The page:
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As the spring semester came to a close, I received word that I would have the opportunity to participate in an NEH Institute entitled “Shakespeare: From the Globe to the Global.” A few months earlier, I had begun to outline the direction of my dissertation project: an exploration of fashionable early modern objects and their movement through transnational networks. Thus, I had been drawn to the questions that were to guide “Shakespeare: From the Globe to the Global.” How did the Shakespeare of the London Globe Theater become a global enterprise? And how did the global inform the productions of the Renaissance English Globe? As the Institute organizers wrote so eloquently in their “Dear Colleague” letter, “How did Shakespeare emerge from an early modern London that was increasingly aware of an expanding world to become a singular voice and an icon of empire and Englishness, the most significant representative of a globalized literary culture, and the most popular playwright of the non-Anglophone world?” This was a conversation in which I very much desired to take part, and a conversation that I sensed would open up novel avenues for the project on which I was embarking. As I discovered, I was not to be disappointed.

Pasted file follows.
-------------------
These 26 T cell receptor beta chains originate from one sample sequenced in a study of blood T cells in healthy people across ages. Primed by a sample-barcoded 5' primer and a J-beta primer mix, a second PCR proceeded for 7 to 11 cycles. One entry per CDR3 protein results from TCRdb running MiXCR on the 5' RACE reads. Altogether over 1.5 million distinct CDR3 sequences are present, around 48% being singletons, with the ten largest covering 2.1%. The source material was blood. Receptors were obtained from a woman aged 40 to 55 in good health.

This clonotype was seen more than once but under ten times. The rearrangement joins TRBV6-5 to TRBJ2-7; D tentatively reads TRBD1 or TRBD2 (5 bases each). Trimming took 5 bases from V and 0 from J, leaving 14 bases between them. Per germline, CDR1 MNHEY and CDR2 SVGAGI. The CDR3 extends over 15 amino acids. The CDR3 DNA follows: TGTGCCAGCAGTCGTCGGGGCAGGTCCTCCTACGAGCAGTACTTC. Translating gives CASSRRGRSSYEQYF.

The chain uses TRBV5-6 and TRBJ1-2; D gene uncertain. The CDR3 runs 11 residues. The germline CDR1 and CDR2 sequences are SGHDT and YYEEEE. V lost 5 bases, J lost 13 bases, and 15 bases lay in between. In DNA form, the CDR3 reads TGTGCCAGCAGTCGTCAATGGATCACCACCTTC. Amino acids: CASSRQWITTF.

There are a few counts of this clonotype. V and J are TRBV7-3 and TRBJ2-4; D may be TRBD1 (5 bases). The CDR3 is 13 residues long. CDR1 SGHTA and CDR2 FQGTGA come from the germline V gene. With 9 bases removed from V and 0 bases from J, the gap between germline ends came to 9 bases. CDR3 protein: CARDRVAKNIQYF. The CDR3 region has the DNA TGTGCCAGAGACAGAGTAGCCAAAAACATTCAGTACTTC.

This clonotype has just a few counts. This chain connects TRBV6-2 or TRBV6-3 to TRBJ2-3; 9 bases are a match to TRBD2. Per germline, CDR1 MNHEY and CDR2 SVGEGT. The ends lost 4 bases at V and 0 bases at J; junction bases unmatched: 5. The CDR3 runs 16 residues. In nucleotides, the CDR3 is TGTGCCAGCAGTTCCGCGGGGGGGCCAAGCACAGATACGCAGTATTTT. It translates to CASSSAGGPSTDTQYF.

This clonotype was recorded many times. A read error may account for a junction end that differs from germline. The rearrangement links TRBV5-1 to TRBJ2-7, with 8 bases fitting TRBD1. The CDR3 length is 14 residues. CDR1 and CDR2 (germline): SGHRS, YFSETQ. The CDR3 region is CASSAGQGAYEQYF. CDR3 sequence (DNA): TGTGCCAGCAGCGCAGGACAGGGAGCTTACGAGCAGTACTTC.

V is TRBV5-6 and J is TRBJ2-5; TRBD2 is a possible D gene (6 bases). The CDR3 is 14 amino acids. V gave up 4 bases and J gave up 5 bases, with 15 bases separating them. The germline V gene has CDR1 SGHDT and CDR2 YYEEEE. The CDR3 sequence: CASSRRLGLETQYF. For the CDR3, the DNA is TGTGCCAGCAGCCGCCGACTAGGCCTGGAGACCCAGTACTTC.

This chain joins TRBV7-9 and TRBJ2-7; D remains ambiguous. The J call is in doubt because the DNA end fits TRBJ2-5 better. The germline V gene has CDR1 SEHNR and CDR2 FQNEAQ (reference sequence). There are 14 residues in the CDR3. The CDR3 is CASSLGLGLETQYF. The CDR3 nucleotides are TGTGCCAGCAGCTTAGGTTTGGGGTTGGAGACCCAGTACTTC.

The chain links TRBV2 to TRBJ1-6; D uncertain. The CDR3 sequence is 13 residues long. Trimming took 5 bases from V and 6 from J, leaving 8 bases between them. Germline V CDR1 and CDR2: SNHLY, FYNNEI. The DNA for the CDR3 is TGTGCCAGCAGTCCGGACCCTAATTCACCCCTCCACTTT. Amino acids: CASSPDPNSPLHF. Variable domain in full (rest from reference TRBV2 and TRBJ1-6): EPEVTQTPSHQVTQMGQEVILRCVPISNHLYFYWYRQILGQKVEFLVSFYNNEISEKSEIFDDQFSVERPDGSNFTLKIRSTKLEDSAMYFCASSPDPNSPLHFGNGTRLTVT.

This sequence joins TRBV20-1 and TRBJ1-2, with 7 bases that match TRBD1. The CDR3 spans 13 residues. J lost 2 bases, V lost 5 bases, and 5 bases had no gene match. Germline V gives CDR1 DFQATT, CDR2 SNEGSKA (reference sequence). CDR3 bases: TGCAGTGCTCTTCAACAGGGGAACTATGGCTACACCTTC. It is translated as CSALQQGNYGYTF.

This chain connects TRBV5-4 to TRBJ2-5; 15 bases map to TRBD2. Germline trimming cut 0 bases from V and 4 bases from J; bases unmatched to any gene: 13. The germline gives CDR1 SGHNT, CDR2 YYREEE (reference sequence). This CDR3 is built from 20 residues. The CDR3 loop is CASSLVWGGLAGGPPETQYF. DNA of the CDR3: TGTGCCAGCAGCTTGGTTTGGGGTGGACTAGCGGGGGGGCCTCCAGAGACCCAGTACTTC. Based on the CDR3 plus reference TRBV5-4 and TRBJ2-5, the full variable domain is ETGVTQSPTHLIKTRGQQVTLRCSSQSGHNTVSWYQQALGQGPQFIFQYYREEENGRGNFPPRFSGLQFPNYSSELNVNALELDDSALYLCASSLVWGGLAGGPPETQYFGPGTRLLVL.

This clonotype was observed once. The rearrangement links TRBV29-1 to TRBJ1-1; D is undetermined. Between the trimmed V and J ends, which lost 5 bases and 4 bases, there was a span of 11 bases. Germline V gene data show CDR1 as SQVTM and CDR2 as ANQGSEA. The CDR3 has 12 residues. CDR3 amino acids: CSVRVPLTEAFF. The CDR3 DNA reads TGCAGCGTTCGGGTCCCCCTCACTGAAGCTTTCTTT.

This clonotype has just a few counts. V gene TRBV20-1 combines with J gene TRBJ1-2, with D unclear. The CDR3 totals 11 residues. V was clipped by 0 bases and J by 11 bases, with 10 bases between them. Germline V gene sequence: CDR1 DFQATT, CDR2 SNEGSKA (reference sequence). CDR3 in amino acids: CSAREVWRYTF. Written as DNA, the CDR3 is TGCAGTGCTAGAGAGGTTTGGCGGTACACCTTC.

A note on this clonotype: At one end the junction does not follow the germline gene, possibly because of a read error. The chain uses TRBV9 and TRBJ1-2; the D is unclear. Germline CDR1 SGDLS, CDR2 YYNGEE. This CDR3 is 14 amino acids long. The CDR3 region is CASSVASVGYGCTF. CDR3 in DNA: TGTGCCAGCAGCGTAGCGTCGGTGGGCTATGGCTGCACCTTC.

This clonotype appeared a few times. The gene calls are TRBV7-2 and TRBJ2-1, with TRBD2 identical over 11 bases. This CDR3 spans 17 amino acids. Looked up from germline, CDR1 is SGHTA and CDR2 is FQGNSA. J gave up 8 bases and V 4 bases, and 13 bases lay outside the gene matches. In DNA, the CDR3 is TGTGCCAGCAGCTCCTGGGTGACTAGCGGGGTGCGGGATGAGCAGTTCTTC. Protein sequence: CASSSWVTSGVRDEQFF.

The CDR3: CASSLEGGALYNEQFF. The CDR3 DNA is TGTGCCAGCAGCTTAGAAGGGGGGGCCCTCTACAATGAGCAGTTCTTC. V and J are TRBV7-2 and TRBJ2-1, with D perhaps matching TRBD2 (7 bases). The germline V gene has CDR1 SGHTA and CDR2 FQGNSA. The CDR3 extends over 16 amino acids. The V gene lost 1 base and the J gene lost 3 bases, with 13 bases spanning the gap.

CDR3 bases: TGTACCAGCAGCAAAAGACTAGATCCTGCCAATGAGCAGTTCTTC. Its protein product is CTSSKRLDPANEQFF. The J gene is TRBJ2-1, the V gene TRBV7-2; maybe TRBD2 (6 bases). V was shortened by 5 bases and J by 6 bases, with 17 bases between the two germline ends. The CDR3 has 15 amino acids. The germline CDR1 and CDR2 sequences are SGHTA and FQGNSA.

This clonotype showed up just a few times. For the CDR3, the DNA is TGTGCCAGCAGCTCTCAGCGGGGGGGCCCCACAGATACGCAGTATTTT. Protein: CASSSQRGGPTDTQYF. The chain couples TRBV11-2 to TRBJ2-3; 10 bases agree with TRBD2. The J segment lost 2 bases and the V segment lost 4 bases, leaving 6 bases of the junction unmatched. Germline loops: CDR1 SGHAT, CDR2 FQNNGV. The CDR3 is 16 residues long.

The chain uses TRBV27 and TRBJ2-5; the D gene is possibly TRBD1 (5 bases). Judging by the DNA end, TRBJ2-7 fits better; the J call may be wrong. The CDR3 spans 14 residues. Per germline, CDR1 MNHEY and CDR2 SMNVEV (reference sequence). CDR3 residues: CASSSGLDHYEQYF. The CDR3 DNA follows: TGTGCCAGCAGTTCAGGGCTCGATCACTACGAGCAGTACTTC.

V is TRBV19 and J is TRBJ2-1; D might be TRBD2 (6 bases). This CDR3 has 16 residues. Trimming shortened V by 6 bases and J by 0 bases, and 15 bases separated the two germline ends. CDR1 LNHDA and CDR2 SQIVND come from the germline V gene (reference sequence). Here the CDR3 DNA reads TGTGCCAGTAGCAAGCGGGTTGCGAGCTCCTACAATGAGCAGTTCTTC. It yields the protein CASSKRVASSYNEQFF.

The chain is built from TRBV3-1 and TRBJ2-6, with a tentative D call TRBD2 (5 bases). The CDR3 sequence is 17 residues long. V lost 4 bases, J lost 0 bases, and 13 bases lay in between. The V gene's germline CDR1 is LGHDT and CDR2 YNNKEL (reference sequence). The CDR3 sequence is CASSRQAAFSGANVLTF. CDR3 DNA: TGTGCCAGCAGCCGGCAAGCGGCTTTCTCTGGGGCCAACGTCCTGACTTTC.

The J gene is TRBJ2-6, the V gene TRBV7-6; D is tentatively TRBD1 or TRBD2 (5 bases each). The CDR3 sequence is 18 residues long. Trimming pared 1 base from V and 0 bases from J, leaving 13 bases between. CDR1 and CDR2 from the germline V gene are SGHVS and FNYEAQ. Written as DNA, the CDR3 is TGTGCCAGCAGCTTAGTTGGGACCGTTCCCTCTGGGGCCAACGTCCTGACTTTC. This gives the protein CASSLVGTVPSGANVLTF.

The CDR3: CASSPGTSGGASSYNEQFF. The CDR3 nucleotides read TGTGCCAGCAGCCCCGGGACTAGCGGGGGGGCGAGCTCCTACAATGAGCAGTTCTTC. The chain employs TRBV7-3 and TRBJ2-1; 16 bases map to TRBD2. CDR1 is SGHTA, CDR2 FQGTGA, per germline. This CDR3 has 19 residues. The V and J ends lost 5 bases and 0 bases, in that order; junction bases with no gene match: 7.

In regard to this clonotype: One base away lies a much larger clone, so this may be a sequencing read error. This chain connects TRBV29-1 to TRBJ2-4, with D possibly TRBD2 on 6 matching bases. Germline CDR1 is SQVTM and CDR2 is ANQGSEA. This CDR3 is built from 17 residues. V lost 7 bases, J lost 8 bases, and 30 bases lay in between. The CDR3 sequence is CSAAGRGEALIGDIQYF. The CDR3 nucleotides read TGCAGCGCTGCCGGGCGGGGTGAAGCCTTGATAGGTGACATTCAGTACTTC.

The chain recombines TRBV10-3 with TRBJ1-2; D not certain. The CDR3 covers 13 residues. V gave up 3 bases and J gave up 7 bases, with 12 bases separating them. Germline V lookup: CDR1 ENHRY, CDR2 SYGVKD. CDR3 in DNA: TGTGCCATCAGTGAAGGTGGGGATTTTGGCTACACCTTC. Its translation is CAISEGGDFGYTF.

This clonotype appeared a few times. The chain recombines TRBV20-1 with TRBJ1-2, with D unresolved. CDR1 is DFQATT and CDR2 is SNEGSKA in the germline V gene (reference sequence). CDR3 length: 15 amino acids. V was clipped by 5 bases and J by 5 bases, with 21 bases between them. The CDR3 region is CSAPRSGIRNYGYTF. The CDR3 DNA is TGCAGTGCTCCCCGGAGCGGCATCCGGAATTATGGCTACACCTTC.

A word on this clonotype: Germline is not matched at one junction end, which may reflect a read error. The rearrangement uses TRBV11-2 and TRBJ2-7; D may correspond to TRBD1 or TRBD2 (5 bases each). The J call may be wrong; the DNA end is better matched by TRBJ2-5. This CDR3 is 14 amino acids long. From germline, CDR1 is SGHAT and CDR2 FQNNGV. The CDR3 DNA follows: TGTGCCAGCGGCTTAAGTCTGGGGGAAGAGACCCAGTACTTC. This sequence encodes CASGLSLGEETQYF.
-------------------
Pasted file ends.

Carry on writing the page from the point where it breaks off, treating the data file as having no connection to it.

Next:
Hosted by the Folger Shakespeare Library and directed by Professor Michael Neill (Professor Emeritus at the University of Auckland), the Institute followed a rigorous five-week course of study, beginning with an inquiry into the perception of the global in Shakespeare’s England and ending with an examination of Shakespeare as both a tool of British colonialism and as a mechanism to speak back to an imperial system. Each week brought leading scholars in the fields of English, history, and film and media studies to serve as guest facilitators. The early weeks of the Institute dealt directly with my area of study, and I acquired new perspectives on mercantile encounter in the period. As the weeks progressed, “Shakespeare: From the Globe to the Global” led me into less familiar, but equally valued, terrain, as I learned of contemporary, international cinematic productions of Shakespearean plays. During this latter portion of our study, Professor Neill challenged us to consider what makes these adaptations “Shakespearean”? This question now informs a film assignment on my syllabus this semester for “Introduction to English Literature.”